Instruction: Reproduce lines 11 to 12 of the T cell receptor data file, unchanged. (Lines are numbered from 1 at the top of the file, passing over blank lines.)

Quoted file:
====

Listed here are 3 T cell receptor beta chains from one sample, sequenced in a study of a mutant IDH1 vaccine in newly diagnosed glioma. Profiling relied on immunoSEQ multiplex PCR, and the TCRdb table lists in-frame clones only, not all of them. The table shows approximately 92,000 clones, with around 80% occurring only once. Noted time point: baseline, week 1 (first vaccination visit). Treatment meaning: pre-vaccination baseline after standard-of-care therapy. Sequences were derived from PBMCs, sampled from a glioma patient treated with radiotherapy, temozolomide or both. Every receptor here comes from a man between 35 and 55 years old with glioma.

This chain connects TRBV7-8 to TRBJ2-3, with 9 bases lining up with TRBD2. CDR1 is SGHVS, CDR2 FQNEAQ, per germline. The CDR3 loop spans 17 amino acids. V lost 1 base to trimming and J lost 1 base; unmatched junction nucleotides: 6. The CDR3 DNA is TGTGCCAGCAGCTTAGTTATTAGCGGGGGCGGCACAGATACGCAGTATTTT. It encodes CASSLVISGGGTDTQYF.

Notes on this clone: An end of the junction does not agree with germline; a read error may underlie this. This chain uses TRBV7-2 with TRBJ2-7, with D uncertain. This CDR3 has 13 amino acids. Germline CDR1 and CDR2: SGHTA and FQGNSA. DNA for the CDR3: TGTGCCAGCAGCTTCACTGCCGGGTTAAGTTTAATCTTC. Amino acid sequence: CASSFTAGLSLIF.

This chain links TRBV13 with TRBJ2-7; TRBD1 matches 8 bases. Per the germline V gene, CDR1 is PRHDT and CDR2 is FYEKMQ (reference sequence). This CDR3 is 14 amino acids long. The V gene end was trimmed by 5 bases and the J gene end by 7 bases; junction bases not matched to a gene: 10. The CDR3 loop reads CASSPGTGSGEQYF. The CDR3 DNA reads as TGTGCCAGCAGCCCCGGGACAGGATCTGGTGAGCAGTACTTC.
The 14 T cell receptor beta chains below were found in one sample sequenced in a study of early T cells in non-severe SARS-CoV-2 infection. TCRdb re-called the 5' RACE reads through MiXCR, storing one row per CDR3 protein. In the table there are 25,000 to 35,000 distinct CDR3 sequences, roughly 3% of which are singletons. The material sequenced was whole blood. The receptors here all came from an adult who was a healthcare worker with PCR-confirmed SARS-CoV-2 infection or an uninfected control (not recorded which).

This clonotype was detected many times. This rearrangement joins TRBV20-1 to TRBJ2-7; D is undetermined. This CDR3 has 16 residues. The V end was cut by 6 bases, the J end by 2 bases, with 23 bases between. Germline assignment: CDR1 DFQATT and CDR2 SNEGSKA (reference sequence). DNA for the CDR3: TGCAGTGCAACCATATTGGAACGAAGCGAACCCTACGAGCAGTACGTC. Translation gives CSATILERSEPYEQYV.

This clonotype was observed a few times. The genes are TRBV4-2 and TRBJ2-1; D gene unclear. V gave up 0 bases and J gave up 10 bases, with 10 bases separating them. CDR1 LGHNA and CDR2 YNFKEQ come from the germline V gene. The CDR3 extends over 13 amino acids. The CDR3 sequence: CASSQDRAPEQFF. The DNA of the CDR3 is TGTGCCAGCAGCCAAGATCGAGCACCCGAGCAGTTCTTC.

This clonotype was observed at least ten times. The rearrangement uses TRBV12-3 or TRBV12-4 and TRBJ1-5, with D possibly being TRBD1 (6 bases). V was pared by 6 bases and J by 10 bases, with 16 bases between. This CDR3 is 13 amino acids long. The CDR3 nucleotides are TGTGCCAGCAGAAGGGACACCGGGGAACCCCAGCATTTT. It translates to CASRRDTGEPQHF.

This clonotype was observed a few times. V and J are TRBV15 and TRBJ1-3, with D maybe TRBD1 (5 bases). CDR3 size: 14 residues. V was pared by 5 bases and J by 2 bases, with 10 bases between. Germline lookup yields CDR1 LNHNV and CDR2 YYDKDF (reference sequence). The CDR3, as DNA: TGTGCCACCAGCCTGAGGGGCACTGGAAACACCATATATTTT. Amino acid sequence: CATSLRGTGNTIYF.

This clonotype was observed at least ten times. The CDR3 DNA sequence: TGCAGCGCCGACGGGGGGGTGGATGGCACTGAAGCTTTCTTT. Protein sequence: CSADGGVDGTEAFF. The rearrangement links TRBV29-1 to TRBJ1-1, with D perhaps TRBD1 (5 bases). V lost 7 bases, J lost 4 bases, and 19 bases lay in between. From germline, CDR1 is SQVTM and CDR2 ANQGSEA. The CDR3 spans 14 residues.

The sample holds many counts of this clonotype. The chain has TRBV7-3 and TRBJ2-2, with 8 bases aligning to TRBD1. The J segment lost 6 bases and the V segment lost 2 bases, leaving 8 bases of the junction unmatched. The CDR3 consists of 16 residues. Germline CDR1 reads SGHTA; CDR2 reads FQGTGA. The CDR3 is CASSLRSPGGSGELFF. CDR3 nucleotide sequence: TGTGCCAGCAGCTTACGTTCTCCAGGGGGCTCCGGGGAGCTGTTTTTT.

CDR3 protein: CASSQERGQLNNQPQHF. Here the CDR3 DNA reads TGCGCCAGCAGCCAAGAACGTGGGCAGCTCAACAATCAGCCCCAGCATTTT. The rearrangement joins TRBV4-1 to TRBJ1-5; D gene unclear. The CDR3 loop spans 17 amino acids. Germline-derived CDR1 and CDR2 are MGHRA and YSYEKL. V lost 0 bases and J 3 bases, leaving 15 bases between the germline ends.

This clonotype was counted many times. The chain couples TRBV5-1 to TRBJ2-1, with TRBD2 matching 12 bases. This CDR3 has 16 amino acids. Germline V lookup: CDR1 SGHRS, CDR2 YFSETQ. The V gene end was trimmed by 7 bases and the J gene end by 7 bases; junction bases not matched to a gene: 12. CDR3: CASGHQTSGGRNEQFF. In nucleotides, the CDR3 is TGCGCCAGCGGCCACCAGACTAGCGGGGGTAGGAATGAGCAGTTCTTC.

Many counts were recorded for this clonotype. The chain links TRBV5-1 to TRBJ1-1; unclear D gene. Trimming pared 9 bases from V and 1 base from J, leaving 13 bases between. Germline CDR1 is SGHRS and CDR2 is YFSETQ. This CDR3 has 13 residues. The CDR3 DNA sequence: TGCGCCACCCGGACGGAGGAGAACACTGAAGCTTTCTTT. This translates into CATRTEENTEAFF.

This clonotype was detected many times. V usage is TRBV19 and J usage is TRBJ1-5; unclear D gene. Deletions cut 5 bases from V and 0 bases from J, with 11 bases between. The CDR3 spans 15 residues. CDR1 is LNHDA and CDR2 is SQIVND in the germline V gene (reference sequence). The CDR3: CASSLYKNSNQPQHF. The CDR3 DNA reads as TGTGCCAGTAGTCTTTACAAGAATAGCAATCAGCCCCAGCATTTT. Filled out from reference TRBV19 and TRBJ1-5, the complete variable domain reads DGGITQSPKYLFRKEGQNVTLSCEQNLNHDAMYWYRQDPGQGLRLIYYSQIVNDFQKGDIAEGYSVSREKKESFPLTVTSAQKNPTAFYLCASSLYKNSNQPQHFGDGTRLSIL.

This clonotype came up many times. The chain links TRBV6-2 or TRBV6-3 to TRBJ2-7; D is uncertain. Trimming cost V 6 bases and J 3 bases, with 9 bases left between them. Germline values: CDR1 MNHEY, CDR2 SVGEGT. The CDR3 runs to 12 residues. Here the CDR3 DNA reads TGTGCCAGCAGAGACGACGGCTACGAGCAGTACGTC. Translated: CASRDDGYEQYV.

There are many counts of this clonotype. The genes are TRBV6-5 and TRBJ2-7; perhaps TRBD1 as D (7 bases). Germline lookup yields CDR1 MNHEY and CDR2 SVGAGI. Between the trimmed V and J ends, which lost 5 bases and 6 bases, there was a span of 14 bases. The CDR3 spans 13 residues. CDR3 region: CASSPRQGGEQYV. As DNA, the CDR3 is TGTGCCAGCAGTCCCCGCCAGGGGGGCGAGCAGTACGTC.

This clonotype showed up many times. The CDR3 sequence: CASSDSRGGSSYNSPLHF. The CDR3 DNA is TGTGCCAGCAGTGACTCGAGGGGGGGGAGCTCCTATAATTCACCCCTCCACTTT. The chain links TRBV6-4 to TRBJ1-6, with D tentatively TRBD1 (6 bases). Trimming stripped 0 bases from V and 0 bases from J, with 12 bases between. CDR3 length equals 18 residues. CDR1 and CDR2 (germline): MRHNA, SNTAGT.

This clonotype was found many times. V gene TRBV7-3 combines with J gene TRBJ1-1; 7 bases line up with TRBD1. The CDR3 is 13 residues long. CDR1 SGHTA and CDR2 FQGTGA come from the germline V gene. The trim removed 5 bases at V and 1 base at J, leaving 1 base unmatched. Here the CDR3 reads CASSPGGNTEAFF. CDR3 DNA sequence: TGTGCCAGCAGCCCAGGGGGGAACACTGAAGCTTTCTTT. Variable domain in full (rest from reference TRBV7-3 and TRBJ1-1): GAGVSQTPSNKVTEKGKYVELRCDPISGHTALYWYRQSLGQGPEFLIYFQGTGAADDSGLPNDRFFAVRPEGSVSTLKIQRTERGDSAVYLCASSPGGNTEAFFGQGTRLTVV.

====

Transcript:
The sample holds many counts of this clonotype. The chain has TRBV7-3 and TRBJ2-2, with 8 bases aligning to TRBD1. The J segment lost 6 bases and the V segment lost 2 bases, leaving 8 bases of the junction unmatched. The CDR3 consists of 16 residues. Germline CDR1 reads SGHTA; CDR2 reads FQGTGA. The CDR3 is CASSLRSPGGSGELFF. CDR3 nucleotide sequence: TGTGCCAGCAGCTTACGTTCTCCAGGGGGCTCCGGGGAGCTGTTTTTT.

CDR3 protein: CASSQERGQLNNQPQHF. Here the CDR3 DNA reads TGCGCCAGCAGCCAAGAACGTGGGCAGCTCAACAATCAGCCCCAGCATTTT. The rearrangement joins TRBV4-1 to TRBJ1-5; D gene unclear. The CDR3 loop spans 17 amino acids. Germline-derived CDR1 and CDR2 are MGHRA and YSYEKL. V lost 0 bases and J 3 bases, leaving 15 bases between the germline ends.